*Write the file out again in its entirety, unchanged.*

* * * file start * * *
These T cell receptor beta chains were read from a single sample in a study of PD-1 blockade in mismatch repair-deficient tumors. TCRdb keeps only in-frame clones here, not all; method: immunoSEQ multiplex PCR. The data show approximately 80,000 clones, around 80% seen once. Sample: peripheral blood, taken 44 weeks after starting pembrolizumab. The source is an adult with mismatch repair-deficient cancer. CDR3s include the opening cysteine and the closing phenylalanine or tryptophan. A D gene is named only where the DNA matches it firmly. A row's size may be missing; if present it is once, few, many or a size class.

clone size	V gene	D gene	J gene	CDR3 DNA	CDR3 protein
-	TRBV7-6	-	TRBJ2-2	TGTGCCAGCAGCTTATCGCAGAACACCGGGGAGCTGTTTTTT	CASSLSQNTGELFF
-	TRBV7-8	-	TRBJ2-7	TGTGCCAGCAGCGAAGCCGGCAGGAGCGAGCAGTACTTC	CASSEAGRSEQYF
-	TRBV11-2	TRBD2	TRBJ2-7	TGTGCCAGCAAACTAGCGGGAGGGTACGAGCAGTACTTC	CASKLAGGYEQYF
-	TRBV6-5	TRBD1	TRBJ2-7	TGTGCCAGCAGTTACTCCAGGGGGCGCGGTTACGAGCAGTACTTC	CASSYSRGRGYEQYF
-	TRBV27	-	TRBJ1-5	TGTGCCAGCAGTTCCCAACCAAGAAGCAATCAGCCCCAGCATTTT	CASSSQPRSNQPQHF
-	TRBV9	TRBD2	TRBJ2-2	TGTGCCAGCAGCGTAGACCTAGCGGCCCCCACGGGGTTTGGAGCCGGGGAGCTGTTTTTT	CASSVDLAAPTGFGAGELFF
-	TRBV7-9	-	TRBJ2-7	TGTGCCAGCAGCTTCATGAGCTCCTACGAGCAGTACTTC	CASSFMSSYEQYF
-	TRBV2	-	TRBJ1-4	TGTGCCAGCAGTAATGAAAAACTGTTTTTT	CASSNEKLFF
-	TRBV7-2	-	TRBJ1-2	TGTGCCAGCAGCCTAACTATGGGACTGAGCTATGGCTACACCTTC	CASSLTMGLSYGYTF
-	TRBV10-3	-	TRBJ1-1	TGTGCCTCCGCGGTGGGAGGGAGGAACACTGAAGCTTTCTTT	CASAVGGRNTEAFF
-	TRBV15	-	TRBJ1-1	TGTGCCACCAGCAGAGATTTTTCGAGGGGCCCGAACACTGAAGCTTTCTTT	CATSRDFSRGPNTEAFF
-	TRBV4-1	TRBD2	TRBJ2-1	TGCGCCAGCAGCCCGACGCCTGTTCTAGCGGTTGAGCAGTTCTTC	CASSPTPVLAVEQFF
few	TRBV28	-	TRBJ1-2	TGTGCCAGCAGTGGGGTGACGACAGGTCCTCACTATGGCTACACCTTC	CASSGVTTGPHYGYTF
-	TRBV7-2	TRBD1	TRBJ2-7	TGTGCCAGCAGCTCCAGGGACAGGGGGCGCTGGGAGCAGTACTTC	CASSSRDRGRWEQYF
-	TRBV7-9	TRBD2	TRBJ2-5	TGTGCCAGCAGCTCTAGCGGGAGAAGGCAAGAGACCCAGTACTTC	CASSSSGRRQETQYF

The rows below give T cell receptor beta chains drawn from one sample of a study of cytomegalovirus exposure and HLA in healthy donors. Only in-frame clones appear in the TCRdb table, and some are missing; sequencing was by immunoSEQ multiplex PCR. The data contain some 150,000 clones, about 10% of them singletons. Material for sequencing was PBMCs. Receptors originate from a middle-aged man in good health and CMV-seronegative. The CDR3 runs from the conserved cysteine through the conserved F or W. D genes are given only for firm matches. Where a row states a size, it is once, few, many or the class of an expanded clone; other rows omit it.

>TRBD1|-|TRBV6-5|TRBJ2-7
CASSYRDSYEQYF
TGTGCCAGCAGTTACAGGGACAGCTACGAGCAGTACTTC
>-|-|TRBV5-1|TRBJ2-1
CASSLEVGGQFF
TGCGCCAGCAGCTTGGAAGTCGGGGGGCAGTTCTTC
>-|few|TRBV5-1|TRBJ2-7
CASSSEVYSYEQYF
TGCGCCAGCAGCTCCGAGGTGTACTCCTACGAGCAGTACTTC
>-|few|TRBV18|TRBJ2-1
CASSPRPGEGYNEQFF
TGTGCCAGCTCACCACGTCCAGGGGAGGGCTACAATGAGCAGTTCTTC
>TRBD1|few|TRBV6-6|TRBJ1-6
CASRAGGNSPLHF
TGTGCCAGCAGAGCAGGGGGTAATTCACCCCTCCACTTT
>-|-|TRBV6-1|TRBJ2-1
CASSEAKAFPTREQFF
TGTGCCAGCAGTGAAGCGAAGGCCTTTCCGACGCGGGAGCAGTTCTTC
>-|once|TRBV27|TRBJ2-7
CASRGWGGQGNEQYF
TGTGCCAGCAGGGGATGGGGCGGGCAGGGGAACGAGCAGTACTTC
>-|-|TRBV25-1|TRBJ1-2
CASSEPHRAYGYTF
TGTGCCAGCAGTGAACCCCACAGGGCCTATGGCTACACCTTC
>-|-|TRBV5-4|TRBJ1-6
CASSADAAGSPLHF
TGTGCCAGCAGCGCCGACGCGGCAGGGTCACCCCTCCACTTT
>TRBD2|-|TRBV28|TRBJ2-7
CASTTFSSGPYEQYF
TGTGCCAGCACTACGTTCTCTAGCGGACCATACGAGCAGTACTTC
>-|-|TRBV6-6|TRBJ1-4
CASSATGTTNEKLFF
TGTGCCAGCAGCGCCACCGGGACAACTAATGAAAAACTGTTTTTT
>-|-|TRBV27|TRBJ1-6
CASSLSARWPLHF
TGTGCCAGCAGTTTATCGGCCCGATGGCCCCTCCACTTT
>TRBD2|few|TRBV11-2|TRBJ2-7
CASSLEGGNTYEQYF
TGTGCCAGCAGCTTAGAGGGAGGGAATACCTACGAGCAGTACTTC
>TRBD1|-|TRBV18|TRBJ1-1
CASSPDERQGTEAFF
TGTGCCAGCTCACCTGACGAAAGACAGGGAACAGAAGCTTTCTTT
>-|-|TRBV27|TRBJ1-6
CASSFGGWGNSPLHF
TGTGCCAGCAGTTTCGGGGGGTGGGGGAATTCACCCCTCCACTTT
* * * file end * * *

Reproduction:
These T cell receptor beta chains were read from a single sample in a study of PD-1 blockade in mismatch repair-deficient tumors. TCRdb keeps only in-frame clones here, not all; method: immunoSEQ multiplex PCR. The data show approximately 80,000 clones, around 80% seen once. Sample: peripheral blood, taken 44 weeks after starting pembrolizumab. The source is an adult with mismatch repair-deficient cancer. CDR3s include the opening cysteine and the closing phenylalanine or tryptophan. A D gene is named only where the DNA matches it firmly. A row's size may be missing; if present it is once, few, many or a size class.

clone size	V gene	D gene	J gene	CDR3 DNA	CDR3 protein
-	TRBV7-6	-	TRBJ2-2	TGTGCCAGCAGCTTATCGCAGAACACCGGGGAGCTGTTTTTT	CASSLSQNTGELFF
-	TRBV7-8	-	TRBJ2-7	TGTGCCAGCAGCGAAGCCGGCAGGAGCGAGCAGTACTTC	CASSEAGRSEQYF
-	TRBV11-2	TRBD2	TRBJ2-7	TGTGCCAGCAAACTAGCGGGAGGGTACGAGCAGTACTTC	CASKLAGGYEQYF
-	TRBV6-5	TRBD1	TRBJ2-7	TGTGCCAGCAGTTACTCCAGGGGGCGCGGTTACGAGCAGTACTTC	CASSYSRGRGYEQYF
-	TRBV27	-	TRBJ1-5	TGTGCCAGCAGTTCCCAACCAAGAAGCAATCAGCCCCAGCATTTT	CASSSQPRSNQPQHF
-	TRBV9	TRBD2	TRBJ2-2	TGTGCCAGCAGCGTAGACCTAGCGGCCCCCACGGGGTTTGGAGCCGGGGAGCTGTTTTTT	CASSVDLAAPTGFGAGELFF
-	TRBV7-9	-	TRBJ2-7	TGTGCCAGCAGCTTCATGAGCTCCTACGAGCAGTACTTC	CASSFMSSYEQYF
-	TRBV2	-	TRBJ1-4	TGTGCCAGCAGTAATGAAAAACTGTTTTTT	CASSNEKLFF
-	TRBV7-2	-	TRBJ1-2	TGTGCCAGCAGCCTAACTATGGGACTGAGCTATGGCTACACCTTC	CASSLTMGLSYGYTF
-	TRBV10-3	-	TRBJ1-1	TGTGCCTCCGCGGTGGGAGGGAGGAACACTGAAGCTTTCTTT	CASAVGGRNTEAFF
-	TRBV15	-	TRBJ1-1	TGTGCCACCAGCAGAGATTTTTCGAGGGGCCCGAACACTGAAGCTTTCTTT	CATSRDFSRGPNTEAFF
-	TRBV4-1	TRBD2	TRBJ2-1	TGCGCCAGCAGCCCGACGCCTGTTCTAGCGGTTGAGCAGTTCTTC	CASSPTPVLAVEQFF
few	TRBV28	-	TRBJ1-2	TGTGCCAGCAGTGGGGTGACGACAGGTCCTCACTATGGCTACACCTTC	CASSGVTTGPHYGYTF
-	TRBV7-2	TRBD1	TRBJ2-7	TGTGCCAGCAGCTCCAGGGACAGGGGGCGCTGGGAGCAGTACTTC	CASSSRDRGRWEQYF
-	TRBV7-9	TRBD2	TRBJ2-5	TGTGCCAGCAGCTCTAGCGGGAGAAGGCAAGAGACCCAGTACTTC	CASSSSGRRQETQYF

The rows below give T cell receptor beta chains drawn from one sample of a study of cytomegalovirus exposure and HLA in healthy donors. Only in-frame clones appear in the TCRdb table, and some are missing; sequencing was by immunoSEQ multiplex PCR. The data contain some 150,000 clones, about 10% of them singletons. Material for sequencing was PBMCs. Receptors originate from a middle-aged man in good health and CMV-seronegative. The CDR3 runs from the conserved cysteine through the conserved F or W. D genes are given only for firm matches. Where a row states a size, it is once, few, many or the class of an expanded clone; other rows omit it.

>TRBD1|-|TRBV6-5|TRBJ2-7
CASSYRDSYEQYF
TGTGCCAGCAGTTACAGGGACAGCTACGAGCAGTACTTC
>-|-|TRBV5-1|TRBJ2-1
CASSLEVGGQFF
TGCGCCAGCAGCTTGGAAGTCGGGGGGCAGTTCTTC
>-|few|TRBV5-1|TRBJ2-7
CASSSEVYSYEQYF
TGCGCCAGCAGCTCCGAGGTGTACTCCTACGAGCAGTACTTC
>-|few|TRBV18|TRBJ2-1
CASSPRPGEGYNEQFF
TGTGCCAGCTCACCACGTCCAGGGGAGGGCTACAATGAGCAGTTCTTC
>TRBD1|few|TRBV6-6|TRBJ1-6
CASRAGGNSPLHF
TGTGCCAGCAGAGCAGGGGGTAATTCACCCCTCCACTTT
>-|-|TRBV6-1|TRBJ2-1
CASSEAKAFPTREQFF
TGTGCCAGCAGTGAAGCGAAGGCCTTTCCGACGCGGGAGCAGTTCTTC
>-|once|TRBV27|TRBJ2-7
CASRGWGGQGNEQYF
TGTGCCAGCAGGGGATGGGGCGGGCAGGGGAACGAGCAGTACTTC
>-|-|TRBV25-1|TRBJ1-2
CASSEPHRAYGYTF
TGTGCCAGCAGTGAACCCCACAGGGCCTATGGCTACACCTTC
>-|-|TRBV5-4|TRBJ1-6
CASSADAAGSPLHF
TGTGCCAGCAGCGCCGACGCGGCAGGGTCACCCCTCCACTTT
>TRBD2|-|TRBV28|TRBJ2-7
CASTTFSSGPYEQYF
TGTGCCAGCACTACGTTCTCTAGCGGACCATACGAGCAGTACTTC
>-|-|TRBV6-6|TRBJ1-4
CASSATGTTNEKLFF
TGTGCCAGCAGCGCCACCGGGACAACTAATGAAAAACTGTTTTTT
>-|-|TRBV27|TRBJ1-6
CASSLSARWPLHF
TGTGCCAGCAGTTTATCGGCCCGATGGCCCCTCCACTTT
>TRBD2|few|TRBV11-2|TRBJ2-7
CASSLEGGNTYEQYF
TGTGCCAGCAGCTTAGAGGGAGGGAATACCTACGAGCAGTACTTC
>TRBD1|-|TRBV18|TRBJ1-1
CASSPDERQGTEAFF
TGTGCCAGCTCACCTGACGAAAGACAGGGAACAGAAGCTTTCTTT
>-|-|TRBV27|TRBJ1-6
CASSFGGWGNSPLHF
TGTGCCAGCAGTTTCGGGGGGTGGGGGAATTCACCCCTCCACTTT